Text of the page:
Recently I was with my family and friends in Borgafjäll. In my eyes one of the best and most versatile ski resorts in all of Sweden. Here are well-tuned ski routes that offer perhaps Sweden’s best forest skiing. And here are rolling slopes that scream for our steel edges but are only half groomed to leave the powder untouched until it is caressed by our carving turns. Add to that the fact that snow falls abundantly in this part of Lapland’s interior and that you can usually count the number of skiers in the ski area on your fingers and toes.
In addition, there are several mountains here for backcountry skiing, in reach from our hut with the skins already put on. Some folks actually even drive from Åre to ski in Borgafjäll and its surroundings. For my part, I took the train with my family in Hässleholm in the evening and woke up in our own sleeping compartment along the Inlandsbanan trail in the morning. Soon after the Dorotea municipality welcomed us with hot chocolate and cinnamon buns on the platform. It can hardly be easier to travel to the mountains in a more environmentally friendly way, as the diesel train now runs on rapeseed oil. Feels like Christmas!
Lost ferrule – which is the most suitable glue?
It got even better when the bamboo poles were suddenly in the majority in the ski resort. Bamboo ruled in Borga. Twelve pairs of bamboo ski sticks, in all colors and features, all made at home in Brösarp. This means that we were fewer than twenty skiers on the mountain. But say the happiness that lasts forever. Already on the first day, the ferrule, with tip and basket, disappeared from one of my friend’s poles. Luckily he found it again and the next day I was able to borrow a glue gun from Borgagården’s carpentry workshop and glue it back on again.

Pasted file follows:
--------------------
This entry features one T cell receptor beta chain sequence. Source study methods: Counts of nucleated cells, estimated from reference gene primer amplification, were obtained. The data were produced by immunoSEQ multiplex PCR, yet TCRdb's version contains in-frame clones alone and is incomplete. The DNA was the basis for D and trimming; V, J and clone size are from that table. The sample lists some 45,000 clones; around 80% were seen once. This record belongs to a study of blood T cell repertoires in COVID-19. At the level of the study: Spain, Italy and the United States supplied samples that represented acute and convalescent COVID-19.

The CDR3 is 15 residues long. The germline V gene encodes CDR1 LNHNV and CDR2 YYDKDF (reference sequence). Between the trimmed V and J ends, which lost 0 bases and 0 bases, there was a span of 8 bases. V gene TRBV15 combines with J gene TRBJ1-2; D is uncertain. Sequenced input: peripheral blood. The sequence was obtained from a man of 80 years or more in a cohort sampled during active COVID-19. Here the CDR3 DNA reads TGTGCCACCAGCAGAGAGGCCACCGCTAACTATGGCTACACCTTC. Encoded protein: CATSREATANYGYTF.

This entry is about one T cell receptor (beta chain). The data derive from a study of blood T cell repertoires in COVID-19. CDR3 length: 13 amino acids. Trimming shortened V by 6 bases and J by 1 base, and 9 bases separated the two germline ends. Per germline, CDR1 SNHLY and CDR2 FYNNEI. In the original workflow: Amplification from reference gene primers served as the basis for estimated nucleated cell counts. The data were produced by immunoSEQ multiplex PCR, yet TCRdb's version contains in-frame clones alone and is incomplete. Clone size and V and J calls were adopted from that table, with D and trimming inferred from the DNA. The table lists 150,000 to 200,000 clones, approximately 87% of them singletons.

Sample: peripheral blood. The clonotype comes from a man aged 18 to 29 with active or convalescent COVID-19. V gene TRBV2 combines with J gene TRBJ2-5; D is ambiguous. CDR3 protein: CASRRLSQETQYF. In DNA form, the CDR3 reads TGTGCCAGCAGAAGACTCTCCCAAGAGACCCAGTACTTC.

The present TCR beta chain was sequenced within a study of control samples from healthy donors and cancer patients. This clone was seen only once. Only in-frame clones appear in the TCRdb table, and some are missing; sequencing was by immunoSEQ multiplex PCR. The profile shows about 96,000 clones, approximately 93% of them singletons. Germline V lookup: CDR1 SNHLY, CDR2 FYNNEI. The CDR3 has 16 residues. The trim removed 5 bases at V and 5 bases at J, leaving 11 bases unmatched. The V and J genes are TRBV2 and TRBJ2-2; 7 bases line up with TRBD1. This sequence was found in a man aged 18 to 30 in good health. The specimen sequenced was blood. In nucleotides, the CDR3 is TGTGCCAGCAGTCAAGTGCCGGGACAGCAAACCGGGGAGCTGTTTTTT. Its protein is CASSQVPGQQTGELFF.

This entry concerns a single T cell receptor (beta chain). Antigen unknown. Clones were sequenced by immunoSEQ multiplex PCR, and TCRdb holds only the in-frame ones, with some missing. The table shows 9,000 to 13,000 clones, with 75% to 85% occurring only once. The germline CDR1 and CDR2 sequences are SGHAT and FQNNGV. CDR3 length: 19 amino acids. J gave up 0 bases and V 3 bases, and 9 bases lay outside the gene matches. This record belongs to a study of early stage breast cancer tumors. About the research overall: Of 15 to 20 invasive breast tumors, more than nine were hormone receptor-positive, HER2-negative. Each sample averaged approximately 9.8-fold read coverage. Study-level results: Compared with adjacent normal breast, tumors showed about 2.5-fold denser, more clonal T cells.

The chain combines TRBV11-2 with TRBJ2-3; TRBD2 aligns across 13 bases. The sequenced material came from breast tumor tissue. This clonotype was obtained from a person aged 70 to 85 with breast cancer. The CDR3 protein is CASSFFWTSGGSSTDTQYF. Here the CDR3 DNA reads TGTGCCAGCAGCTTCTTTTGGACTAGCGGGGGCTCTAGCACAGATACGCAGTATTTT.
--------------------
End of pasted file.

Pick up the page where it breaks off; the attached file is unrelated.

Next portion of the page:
Exactly why the ferrule came loose, I do not know for sure, but I have two theories. Either more space is needed for the hot melt adhesive between the ferrule itself and the bamboo. Or the glue sticks I used, Rapid’s PRO+ for wood and metal, are too hard and stiff at low temperatures. Maybe a combination of both. After talking to Rapid and their glue experts, we will test Rapid’s PVC & cable, which has less resin and therefore is a softer glue that remains flexible down to lower temperatures than the PRO+.
The ferrule was very tight on the bamboo stick, so before I glued the ferrule back, I carved off a little more bamboo to make the diameter a little smaller. In this way, a little more space was created for the glue, which now was a whitish, semi-translucent glue stick with much less resin, unlike my yellowish PRO+.
Tests with different types of glue
Switching to epoxy or any glue other than glue sticks is not an option for me. Hot melt glue is not only more environmentally friendly but also much more practical if you need to replace the bamboo stick, extend or shorten your ski pole.
According to the material description, the glue that should be best suited for wood and metal is, as I said, Rapids PRO+, but that applies at normal temperatures. Now Rapid has been kind enough to send me a package of their glue sticks for PVC, cables, glass, and various types of plastic. It’s a softer glue. It remains to test and compare the tensile strength and flexibility of the two adhesives at cold temperatures. Exciting! And a report will come eventually.
Anyway, it was easy to fix my friend’s ski pole and the rest of the week it worked perfectly fine.
P.S. After summer, I plan to develop my ferrules with one or two turns of internal thread in the bottom of the ferrules. Same principle as screw-bolt and nut. Until then, I secure the ferrules with a pop rivet to prevent baskets and tips from getting lost in the snow. See picture below!